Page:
FT Wealth: June 2019

In this edition: Musicians helping others through their foundations; wealthy families taking direct stakes in companies; Hong Kong residents investing in property overseas; and do rich people deserve to be rich?

Wealth taxes may not be as punitive as feared and might even encourage the entrepreneurial

George Soros and other international billionaires join the Qatari royal family shaking up the bloodstock market

Developer has an eye on a bigger picture: to be mayor of Los Angeles

Sky-high prices in the territory are pushing residents to invest instead in homes overseas

How the foundations of the world’s top classical musicians are helping young talent realise its potential

Every wealth manager says how stressful it is for the children of rich people to inherit money

More from this Special Report

For centuries, galleries and auction houses have been able to say pretty much what they like about an artist’s work, without buyers having an easy way of checking its authenticity

Although inequality is growing in many western countries, concern about it is not

Rises in taxes on the ultra-wealthy risk being undermined by the generous tax break given for charitable donations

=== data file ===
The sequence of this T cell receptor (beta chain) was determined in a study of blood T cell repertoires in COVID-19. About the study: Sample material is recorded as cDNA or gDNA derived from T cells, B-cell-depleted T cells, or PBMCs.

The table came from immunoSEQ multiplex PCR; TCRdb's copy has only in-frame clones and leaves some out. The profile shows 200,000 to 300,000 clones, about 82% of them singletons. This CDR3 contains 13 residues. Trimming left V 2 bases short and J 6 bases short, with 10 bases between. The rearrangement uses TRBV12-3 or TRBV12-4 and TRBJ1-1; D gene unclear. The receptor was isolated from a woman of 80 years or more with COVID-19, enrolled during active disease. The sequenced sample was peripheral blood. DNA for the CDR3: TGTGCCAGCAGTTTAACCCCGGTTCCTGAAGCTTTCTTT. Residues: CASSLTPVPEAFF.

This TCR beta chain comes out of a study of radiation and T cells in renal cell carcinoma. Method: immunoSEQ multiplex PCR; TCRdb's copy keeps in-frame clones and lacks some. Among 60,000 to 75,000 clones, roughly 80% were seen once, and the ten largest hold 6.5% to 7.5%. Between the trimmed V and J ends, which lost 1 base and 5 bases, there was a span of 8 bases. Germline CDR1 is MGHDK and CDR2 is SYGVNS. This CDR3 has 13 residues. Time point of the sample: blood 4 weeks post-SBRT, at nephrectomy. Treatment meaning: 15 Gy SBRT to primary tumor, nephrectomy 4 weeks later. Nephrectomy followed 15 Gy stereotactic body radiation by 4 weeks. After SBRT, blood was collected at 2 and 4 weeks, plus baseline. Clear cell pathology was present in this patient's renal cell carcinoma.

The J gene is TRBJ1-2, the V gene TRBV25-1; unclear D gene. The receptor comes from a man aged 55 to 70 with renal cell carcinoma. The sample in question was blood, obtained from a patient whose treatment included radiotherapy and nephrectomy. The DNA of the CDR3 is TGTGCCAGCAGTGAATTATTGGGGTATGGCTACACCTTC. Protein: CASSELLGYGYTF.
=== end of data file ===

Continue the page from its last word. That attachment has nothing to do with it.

Investors urged to avoid loss-makers and seek those groups that make the unicorns’ businesses possible

Key to avoiding bitter conflict among heirs is to have candid discussions well before the reading of the will

Opponents of the trend, including the UN’s special rapporteur on the right to housing, see trouble ahead

For individual investors, the routes into private equity have become more sophisticated and varied

The question for philanthropists is which strategy to deploy when tackling different social and environmental issues

The former poker player is urging more radical thinking from philanthropists

Why allowing big tech to set its own rules on artificial intelligence is a threat to civilisation